Jonquel Jones, the star center for the Connecticut Sun, has decided not to play in the WNBA this season because of concerns about the coronavirus pandemic.
Jones led the Sun to the WNBA Finals last year, averaging 17.9 points and 10.4 rebounds in the postseason after putting up 14.6 points and 9.7 during the regular season.
She becomes the first WNBA player to cite the virus in opting out of the upcoming season.
Renee Montgomery, the former UConn guard now with the Atlanta Dream, had previously announced she will skip the season to focus on social justice issues.
"This was one of the toughest decisions I have made but the resurgence and unknown aspects of COVID-19 have raised serious health concerns that I do not feel comfortable competing in," Jones said Monday in a statement.
Curt Miller, the team's general manager and coach, said the Sun respect her choice.
"We recognize the amount of unique challenges, sacrifices, and unknowns this season presents, and from the top down, there is an unwavering commitment to support each player's respective decision," he said. "We look forward to having JJ back leading us next summer."
The Sun had already lost star point guard Courtney Williams and forward Shekinna Stricklen to free agency in the offseason. But the team also acquired veterans DeWanna Bonner, Briann January and Kaleena Mosqueda-Lewis and were expected to again compete for a title in 2020.
Washington Mystics players Natasha Cloud and LaToya Sanders are opting out of participating in the 2020 WNBA season for the league's reigning champions.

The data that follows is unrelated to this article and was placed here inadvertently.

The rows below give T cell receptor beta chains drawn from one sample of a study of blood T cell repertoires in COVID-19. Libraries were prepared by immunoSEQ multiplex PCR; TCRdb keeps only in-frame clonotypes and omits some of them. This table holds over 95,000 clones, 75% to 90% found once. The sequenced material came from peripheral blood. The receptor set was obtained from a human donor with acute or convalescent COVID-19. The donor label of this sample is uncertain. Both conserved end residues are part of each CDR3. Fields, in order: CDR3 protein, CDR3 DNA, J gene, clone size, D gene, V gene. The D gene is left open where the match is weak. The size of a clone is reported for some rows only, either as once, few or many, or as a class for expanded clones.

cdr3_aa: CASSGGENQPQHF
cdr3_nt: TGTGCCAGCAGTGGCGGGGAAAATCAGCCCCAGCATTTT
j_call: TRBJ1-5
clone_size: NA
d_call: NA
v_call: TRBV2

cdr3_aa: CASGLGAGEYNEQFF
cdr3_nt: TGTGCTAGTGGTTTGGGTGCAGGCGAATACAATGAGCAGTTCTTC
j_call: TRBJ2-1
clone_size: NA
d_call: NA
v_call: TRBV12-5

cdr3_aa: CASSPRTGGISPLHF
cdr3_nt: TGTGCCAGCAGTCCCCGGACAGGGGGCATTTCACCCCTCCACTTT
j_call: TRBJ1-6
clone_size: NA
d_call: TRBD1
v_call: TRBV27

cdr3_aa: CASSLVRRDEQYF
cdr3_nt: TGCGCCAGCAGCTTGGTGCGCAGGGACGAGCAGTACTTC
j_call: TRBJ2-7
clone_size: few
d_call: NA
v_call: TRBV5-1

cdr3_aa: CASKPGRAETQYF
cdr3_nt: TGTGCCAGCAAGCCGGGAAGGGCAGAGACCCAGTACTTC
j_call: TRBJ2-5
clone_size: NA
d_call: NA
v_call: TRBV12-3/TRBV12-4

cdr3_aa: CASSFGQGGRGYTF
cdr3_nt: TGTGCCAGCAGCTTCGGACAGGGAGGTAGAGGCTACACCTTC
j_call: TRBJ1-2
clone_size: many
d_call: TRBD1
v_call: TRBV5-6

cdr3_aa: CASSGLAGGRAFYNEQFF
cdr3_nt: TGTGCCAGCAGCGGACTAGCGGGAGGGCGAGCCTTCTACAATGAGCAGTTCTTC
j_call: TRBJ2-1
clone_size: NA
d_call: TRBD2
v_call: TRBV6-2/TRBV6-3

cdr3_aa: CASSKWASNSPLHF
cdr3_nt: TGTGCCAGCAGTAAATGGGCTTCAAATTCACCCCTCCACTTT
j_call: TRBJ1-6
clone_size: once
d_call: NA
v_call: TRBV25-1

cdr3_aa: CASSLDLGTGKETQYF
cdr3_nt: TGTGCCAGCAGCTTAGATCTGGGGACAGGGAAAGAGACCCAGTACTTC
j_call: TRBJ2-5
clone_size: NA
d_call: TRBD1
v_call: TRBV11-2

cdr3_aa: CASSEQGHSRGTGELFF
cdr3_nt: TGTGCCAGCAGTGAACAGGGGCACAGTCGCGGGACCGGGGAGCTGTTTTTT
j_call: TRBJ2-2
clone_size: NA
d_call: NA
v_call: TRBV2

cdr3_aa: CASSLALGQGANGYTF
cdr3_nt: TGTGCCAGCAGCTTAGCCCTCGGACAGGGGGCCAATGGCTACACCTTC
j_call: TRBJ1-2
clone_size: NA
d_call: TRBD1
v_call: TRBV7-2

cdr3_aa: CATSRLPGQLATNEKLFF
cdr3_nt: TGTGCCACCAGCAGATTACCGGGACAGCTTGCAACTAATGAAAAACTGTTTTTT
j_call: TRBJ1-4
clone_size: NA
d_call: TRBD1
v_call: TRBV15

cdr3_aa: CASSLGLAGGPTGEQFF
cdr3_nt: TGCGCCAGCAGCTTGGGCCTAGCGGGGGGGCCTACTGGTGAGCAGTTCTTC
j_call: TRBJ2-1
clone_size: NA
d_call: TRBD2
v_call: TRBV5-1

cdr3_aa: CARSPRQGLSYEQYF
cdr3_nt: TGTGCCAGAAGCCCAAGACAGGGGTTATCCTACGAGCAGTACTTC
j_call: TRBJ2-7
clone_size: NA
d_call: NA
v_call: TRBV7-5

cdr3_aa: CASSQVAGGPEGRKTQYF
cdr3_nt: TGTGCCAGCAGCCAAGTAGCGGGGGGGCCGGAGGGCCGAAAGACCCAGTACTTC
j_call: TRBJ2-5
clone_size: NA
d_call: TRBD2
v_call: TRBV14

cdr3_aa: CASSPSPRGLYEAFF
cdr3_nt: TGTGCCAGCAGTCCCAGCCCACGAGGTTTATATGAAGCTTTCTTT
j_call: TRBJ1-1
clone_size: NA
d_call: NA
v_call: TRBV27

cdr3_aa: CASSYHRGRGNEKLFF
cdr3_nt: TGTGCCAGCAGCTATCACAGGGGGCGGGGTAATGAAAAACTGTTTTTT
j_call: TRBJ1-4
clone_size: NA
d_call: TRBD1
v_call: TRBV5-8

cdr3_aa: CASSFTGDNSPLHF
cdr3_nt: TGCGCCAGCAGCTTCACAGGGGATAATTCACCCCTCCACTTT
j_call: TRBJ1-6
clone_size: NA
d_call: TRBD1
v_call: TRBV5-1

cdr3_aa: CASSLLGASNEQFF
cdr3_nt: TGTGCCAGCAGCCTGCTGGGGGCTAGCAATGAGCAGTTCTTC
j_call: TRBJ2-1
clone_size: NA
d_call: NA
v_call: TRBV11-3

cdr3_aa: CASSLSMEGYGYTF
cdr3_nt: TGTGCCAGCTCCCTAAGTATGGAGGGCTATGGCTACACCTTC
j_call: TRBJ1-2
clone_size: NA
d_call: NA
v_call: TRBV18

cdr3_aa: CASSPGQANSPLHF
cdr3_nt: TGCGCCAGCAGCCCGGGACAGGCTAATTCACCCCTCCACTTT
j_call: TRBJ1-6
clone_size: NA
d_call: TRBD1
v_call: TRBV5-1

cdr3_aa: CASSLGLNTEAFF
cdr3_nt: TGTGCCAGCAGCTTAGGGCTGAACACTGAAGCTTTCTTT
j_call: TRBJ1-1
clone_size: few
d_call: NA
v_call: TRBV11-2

In a social media posting on Monday, Cloud cited a desire to fight on the front lines for social reform, while Sanders explained in a statement issued by the club that taking the season off is "what is best for my health and family."
"There's a lot of factors that led to this decision, but the biggest being that I am more than an athlete. I have a responsibility to myself, to my community, and to my future children to fight for something that is much bigger than myself and the game of basketball," Cloud, Washington's career leader in assists, wrote on social media. "I will instead, continue the fight on the front lines for social reform, because until black lives matter, all lives can't matter."
She added four hashtags to the message, including TogetherWeStand, illbeback and 2021.
"We are trying to do our best to make sure we have an action plan for this week, next month, two months from now, six months from now," Cloud said recently. "I hate when they are a fad. Once it fades away, people don't talk about it. This is the life of every black American in this country that doesn't go away.
"We can't take off the colour of our skin. It's extremely important we use our platform and give back to our people. Do what we can so that change does happen."
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Mystics coach and general manager Mike Thibault said the team respects both players' decisions.
"Her commitment to social justice issues is of utmost importance to her and, therefore, to the Mystics organisation," Thibault said of Cloud. "We will continue to be partners with her and all of our players on their commitment to social justice reform as we go forward into this season and beyond."
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The WNBA last week announced plans to play a 22-game schedule that would begin in late July in Florida without fans in attendance because of the pandemic. The league plans to hold training camps and house players at the IMG Academy and play all the games at the facility in Bradenton or other nearby locations.
WNBA players have until Thursday to opt out of the season.